The first duty prescribed by God for His servants is the recognition of Him Who is the Dayspring of His Revelation and the Fountain of His laws, Who representeth the Godhead in both the Kingdom of His Cause and the world of creation. Whoso achieveth this duty hath attained unto all good; and whoso is deprived thereof hath gone astray, though he be the author of every righteous deed. It behoveth every one who reacheth this most sublime station, this summit of transcendent glory, to observe every ordinance of Him Who is the Desire of the world. These twin duties are inseparable. Neither is acceptable without the other. Thus hath it been decreed by Him Who is the Source of Divine inspiration.
(Baha'u'llah, The Kitab-i-Aqdas, p. 18)

To know God and to worship God. To recognize the Manifestation and to observe His ordinances. How are these concepts connected? Let's start by unpacking the first two.

How can one know God? In the Kitab-i-Iqan (Ha! I'm getting better at this!), we are told that God is an "Unknowable Essence." That would seem to put a damper on the purpose of life! But we are also told that in order to know God, we need only look to the Manifestation. `Abdu'l-Baha gives us the metaphor of the sun and the mirror:

Lastly the perfect man, the Prophet, is one who is transfigured, one who has the purity and clearness of a perfect mirror -- one who reflects the Sun of Truth. Of such a one -- of such a Prophet and Messenger -- we can say that the Light of Divinity with the heavenly Perfections dwells in him.
(Abdu'l-Baha, Abdu'l-Baha in London, p. 23)

So, in order to know God, we must know the Manifestation. But how can you know someone you do not even recognize? The first purpose and the first duty are inseperably linked.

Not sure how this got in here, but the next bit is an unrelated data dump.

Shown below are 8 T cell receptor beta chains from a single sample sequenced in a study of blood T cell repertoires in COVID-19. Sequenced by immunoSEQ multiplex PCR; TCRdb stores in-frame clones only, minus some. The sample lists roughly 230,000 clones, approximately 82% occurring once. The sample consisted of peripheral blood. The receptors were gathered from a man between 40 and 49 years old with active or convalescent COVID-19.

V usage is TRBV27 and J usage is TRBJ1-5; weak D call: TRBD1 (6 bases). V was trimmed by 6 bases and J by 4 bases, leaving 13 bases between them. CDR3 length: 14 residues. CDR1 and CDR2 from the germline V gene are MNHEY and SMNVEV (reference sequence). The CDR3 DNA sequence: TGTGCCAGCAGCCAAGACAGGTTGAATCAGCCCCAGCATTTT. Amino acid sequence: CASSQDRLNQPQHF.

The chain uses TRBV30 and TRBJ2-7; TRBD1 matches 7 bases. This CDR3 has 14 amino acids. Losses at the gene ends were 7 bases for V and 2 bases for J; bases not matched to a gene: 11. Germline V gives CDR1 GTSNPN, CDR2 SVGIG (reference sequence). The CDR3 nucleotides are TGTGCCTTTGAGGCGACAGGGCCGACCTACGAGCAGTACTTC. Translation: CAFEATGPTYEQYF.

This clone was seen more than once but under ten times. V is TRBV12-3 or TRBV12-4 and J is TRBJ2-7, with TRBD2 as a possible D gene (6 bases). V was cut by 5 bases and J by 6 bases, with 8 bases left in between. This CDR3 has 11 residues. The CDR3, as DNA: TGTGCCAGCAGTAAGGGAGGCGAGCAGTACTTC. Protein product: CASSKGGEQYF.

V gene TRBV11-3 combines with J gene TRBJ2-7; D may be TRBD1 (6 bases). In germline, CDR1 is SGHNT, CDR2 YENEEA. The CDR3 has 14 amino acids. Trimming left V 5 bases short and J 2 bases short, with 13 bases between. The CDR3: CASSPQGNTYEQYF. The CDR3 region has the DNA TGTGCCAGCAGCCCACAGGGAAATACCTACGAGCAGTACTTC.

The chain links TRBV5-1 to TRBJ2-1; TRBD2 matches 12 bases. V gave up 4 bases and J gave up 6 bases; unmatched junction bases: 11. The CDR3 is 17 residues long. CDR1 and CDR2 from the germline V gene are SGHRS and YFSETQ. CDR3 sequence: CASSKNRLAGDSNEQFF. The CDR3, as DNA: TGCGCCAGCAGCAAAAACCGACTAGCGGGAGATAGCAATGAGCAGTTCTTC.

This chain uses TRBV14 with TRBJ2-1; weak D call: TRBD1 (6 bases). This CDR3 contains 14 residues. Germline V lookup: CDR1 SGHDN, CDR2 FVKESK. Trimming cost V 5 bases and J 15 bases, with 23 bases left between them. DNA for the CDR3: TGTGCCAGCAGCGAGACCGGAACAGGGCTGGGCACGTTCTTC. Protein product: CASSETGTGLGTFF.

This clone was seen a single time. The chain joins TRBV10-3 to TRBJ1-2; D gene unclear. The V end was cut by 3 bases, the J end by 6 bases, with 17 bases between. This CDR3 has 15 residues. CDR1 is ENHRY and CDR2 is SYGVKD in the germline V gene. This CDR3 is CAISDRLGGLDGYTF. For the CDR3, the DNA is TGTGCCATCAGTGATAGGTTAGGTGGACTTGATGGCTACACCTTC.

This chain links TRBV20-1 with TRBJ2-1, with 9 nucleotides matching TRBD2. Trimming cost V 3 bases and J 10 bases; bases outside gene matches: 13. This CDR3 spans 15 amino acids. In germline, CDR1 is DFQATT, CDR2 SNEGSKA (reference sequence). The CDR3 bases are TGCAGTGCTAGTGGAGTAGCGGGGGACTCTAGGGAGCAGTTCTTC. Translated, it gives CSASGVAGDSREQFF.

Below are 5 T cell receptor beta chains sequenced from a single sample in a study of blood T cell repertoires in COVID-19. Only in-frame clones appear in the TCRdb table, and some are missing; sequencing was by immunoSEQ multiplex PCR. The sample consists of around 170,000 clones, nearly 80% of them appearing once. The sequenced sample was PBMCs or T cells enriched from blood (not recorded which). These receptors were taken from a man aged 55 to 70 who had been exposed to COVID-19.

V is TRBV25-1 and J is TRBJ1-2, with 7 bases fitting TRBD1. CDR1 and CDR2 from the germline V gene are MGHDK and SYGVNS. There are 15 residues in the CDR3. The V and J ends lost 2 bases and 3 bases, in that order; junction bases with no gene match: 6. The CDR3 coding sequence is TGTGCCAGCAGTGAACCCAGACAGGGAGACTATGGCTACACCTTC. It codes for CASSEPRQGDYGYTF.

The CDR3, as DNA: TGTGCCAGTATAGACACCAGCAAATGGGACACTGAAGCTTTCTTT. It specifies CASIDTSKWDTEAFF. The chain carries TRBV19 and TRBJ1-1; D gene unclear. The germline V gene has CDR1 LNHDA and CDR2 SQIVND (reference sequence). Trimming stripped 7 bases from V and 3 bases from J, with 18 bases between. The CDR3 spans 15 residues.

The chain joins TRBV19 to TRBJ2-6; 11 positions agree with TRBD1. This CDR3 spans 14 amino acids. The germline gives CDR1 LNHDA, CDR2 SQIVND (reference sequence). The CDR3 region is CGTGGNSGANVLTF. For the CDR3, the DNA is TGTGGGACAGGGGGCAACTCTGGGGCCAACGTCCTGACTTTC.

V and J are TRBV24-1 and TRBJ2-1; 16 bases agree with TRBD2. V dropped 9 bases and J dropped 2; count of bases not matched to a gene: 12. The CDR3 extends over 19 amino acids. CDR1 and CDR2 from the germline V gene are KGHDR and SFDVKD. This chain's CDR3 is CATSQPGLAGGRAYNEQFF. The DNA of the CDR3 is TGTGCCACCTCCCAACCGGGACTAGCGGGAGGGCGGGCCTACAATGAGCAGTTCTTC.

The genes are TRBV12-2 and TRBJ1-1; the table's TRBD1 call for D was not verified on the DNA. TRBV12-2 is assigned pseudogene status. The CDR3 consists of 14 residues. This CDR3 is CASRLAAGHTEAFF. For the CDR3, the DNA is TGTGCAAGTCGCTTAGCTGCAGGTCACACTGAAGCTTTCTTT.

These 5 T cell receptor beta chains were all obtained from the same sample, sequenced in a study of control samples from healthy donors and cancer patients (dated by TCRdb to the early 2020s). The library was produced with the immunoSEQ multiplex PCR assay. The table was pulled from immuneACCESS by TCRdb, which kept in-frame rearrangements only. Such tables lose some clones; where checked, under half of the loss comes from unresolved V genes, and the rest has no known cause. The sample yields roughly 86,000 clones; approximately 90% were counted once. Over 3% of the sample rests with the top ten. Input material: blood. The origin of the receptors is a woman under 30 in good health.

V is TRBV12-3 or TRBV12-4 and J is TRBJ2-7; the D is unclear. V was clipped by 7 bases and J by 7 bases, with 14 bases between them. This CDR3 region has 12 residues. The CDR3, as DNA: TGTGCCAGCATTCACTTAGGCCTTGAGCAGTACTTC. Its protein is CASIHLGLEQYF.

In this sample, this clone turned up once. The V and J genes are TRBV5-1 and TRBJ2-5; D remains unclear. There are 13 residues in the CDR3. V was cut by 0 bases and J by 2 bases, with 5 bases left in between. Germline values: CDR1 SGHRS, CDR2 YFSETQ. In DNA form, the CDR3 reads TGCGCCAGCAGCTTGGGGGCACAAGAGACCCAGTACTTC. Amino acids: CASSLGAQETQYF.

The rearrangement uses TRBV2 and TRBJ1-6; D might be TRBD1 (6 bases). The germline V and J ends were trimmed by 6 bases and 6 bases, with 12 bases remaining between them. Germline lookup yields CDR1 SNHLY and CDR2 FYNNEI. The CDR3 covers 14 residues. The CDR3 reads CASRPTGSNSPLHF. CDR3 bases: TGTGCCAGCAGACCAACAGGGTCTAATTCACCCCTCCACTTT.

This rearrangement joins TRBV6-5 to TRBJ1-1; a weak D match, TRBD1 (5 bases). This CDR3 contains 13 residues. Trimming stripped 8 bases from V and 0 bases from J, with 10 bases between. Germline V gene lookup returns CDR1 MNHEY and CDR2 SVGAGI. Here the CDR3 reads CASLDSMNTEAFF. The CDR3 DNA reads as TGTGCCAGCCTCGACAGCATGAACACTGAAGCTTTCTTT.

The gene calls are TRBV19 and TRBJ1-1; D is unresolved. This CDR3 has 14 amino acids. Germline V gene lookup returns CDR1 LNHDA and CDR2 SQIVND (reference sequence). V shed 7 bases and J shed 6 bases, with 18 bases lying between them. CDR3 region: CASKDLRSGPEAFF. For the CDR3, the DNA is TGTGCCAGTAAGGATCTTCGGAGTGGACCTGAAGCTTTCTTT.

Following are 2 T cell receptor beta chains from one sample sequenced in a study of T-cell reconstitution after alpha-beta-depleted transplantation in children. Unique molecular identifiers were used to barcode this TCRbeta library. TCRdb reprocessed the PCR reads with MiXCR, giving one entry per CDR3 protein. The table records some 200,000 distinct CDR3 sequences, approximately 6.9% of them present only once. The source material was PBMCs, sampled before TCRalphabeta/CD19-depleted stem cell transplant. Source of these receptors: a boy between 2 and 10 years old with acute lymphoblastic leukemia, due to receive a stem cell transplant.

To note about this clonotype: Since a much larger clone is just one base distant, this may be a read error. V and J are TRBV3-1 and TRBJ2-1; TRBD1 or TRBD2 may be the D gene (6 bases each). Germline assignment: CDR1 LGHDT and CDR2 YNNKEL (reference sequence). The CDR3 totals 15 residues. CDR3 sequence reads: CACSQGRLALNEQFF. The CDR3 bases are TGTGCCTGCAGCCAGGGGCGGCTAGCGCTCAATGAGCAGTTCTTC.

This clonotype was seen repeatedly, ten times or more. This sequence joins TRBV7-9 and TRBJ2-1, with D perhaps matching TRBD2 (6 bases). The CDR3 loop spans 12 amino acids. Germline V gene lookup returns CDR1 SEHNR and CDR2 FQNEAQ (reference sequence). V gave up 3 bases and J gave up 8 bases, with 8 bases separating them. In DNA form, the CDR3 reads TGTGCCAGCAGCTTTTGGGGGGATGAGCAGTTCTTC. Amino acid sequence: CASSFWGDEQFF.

To worship God. What does it mean? What is prayer? What is worship?

the holy ecstasy of prayer may fill our souls - a prayer that shall rise above words and letters and transcend the murmur of syllables and sounds
(Compilations, Baha'i Prayers, p. 69)

To pray is not to read psalms. To pray is to trust in God and to be submissive in all things to Him.
(H.M. Balyuzi, Abdu'l-Baha - The Centre of the Covenant, p. 214)

work, especially when performed in the spirit of service, is according to Bahá'u'lláh a form of worship. It has not only a utilitarian purpose, but has a value in itself, because it draws us nearer to God, and enables us to better grasp His purpose for us in this world.
(Shoghi Effendi's notes on The Kitab-i-Aqdas, p. 192)

So if prayer and worship are not limited by the words of our mouths or even the meditations of our hearts, but are expanded to encompass all actions done in service and submission, what does this say about worship? I don't think that it is any kind of stretch to say that to worship God means to follow the ordinances of the Manifestation of God for this day. Another link snaps into place.

Is there a difference between duty and purpose? The purpose of a cup is to hold water. If it is not used for holding water, it is useless as a cup. If it is no longer able to hold water, it ceases to be a cup. But the one thing the cup cannot do is refuse to hold water when it is able. Thus, the cup does not have a duty that can be carried out.